On 31st October 2011, the world hit a major milestone: the 7 billionth person was born. Twelve years before, the global population stood at 6 billion, and 100 years before that, it was 1.6 billion. It doesn’t take a genius to work out that we are growing, and growing faster. But what this means for other, underlying trends is not so obvious. One of the most important, and exciting, parts of Interpons’ business is to spot these trends and respond to – or, in some cases, lead them.

As pressure on resources increases, sustainability – whether of raw materials, production processes, energy usage – becomes paramount. Powder is inherently sustainable: no VOCs, no harmful substances, low waste and low energy consumption.

But the trick, as HSE and Sustainability Manager Jaap van den Akker points out, is to ensure the whole production process is sustainable. “It’s more important we produce the right products from the chain point of view. That means looking at our raw materials, our energy resources, our waste, how the product is used, and how it ends its life.”

For example, we’re pioneering research with our resin suppliers to help them move from petrochemicals-based resins to renewable-based. “Our new Felling polymer lab is already looking at ways of making more sustainable polymers – think of a future with polymers made from vegetable oils,” says Russell Deane, Global Market Manager Architecture.

At the other end, we are recycling our manufacturing waste. Fines Compactors, fitted to our production lines, collect waste powder produced during milling, to re-process it. With any waste that can’t be re-used, we look to form local partnerships – for example, with brick or cement manufacturers – to avoid sending the waste to landfills.

With our products, as well as working on low-bake powders and thinner film technologies, we are developing powders with energy-saving characteristics. Our architectural Interpon Cool Coatings, for example, incorporate pigments that reflect heat. “They react to infra-red radiation,” explains Deane, “deflecting the rays so the building remains cool and reduces the need for air conditioning.” They also reduce the urban ‘heat island’ effect in cities.

Alongside population growth, societies are becoming more sophisticated, more technically advanced – and more demanding. Facebook, Twitter, the internet, high-speed travel, instant communications, smartphone apps … have led to a culture where the consumer is king. We want things now, we want super-efficiency, we want more choice.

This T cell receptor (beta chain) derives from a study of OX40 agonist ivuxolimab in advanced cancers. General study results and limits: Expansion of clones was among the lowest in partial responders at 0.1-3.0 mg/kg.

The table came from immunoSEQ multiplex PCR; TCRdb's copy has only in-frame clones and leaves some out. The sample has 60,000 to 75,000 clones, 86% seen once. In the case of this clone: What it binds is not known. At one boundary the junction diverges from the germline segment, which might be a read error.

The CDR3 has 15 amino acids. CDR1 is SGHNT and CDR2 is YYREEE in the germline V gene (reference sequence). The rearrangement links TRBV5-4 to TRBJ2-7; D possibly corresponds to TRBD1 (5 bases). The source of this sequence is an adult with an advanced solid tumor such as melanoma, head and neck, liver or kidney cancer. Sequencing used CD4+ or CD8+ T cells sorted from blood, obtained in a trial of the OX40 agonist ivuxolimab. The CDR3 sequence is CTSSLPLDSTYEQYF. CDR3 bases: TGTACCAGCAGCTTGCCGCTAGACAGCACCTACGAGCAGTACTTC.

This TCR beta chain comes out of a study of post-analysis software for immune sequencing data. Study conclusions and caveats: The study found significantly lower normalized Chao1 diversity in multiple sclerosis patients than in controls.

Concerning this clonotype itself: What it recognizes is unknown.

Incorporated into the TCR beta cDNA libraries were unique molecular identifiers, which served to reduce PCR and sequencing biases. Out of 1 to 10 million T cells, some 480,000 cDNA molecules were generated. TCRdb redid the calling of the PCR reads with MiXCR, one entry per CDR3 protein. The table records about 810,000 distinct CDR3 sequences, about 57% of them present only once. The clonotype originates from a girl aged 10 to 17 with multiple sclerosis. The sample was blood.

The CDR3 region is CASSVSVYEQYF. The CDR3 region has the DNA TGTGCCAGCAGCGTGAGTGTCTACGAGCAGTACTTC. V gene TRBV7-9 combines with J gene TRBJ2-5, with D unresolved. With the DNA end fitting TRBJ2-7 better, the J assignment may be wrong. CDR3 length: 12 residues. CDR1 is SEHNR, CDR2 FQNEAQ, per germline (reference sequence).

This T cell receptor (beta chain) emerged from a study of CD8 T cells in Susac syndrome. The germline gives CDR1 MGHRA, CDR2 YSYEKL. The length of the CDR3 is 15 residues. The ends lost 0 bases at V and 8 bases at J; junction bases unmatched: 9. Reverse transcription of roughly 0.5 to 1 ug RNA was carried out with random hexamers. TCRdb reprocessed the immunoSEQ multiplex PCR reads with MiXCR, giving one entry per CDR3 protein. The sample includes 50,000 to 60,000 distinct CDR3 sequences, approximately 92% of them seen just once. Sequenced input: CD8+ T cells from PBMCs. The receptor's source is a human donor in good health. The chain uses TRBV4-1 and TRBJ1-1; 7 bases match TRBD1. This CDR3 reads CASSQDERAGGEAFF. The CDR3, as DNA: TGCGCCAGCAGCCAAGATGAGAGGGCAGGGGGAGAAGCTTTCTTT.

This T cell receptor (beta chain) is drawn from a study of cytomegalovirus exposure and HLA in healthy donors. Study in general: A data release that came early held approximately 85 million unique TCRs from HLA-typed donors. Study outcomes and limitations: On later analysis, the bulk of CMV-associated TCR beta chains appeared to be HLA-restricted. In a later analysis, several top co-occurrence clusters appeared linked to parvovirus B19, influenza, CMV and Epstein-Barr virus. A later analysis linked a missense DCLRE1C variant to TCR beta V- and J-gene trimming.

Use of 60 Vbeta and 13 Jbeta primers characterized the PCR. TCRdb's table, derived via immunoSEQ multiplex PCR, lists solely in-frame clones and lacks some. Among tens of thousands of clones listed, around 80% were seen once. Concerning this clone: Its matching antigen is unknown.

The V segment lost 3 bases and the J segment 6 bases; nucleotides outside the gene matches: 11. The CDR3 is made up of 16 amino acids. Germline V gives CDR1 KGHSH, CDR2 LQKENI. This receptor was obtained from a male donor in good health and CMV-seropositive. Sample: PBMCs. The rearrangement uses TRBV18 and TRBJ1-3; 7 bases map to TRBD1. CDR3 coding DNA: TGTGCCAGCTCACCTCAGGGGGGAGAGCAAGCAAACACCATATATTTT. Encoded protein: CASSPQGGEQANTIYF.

As a result, we work together with customers to develop coatings and colors that fit their specific needs and the needs of their customers. “In the world of IT, it’s the industrial designers, for companies such as Dell, Hewlett Packard and Apple, who decide what the colors are going to be. So we produce a Trend range of colors, such as 2012’s new Anodic range, specifically for the IT sector,” says Tim Heseltine, Global IT Marketing Manager.

The big growth area is laptops and notebooks where, until now, powder was mainly used to coat the magnesium alloy casing. The latest development, however, says Heseltine with characteristic enthusiasm, “will blow the lid off the market place!” Focusing on the keyboard section, the 2012 Trend range offers both highly colored – think zingy-yellow and metallic pink – and tactile coatings. “Designers are wanting to make keyboards sexier and edgier. This range gives both ‘soft-touch’ options and the possibility to create patterns like a colored grid. It’s a totally new way of bringing the keyboard to life.”

Similarly, in the domestic appliance market, we work with manufacturers to produce custom-made colors. “Customers try to differentiate themselves from each other; technology is one way, but colors and finishes is another,” explains Andrea Codecasa, Global Market Manager Appliance. Currently, a team of marketing and technical people from our Como plant is working with Whirlpool’s designers to develop a matt black and matt white finish for refrigerators. The matt look is a fashion trend amongst luxury cars such as Porsche, explains Codecasa, so this is a way for people to have a ‘luxury’ item in their homes.

We are also working with Whirlpool to develop a stainless steel-effect coating, a cheaper, more durable but equally sleek alternative to the real thing. But having the right – or even the best – products is not, in itself, good enough today. To meet the needs of our increasingly ‘I want it-and-I want it-now’ society, we’ve changed our manufacturing strategy.

We are continuing to be innovative in how we can best utilize our production services. Some of our plants focus on producing bulk powders – high tonnage for big-order customers – while others cater for customers with smaller orders needed ultra-quick.

In Australia for instance where manufacturing is continuing to adapt and change its service and product offering, it’s all about how we differentiate ourselves. What separates us is that our products are tailor made for the local market to suit our own unique conditions and environmental needs.

Interpon is customising its services by producing products in different colors and textures with a fast turnaround. To be able to offer this service, we invested in capital equipment upgrades so that we can be more flexible in terms of order size and turnaround time. Interpon MiniB™ and Interpon MiniB™ Micro are unique, small batch, rapid delivery services exclusive to us. These services provide custom made products to an order size as small as 20kgs, in almost any color and finish, with a selection of technologies.

Click here more information on Interpon MiniB™ and Interpon MiniB™ Micro.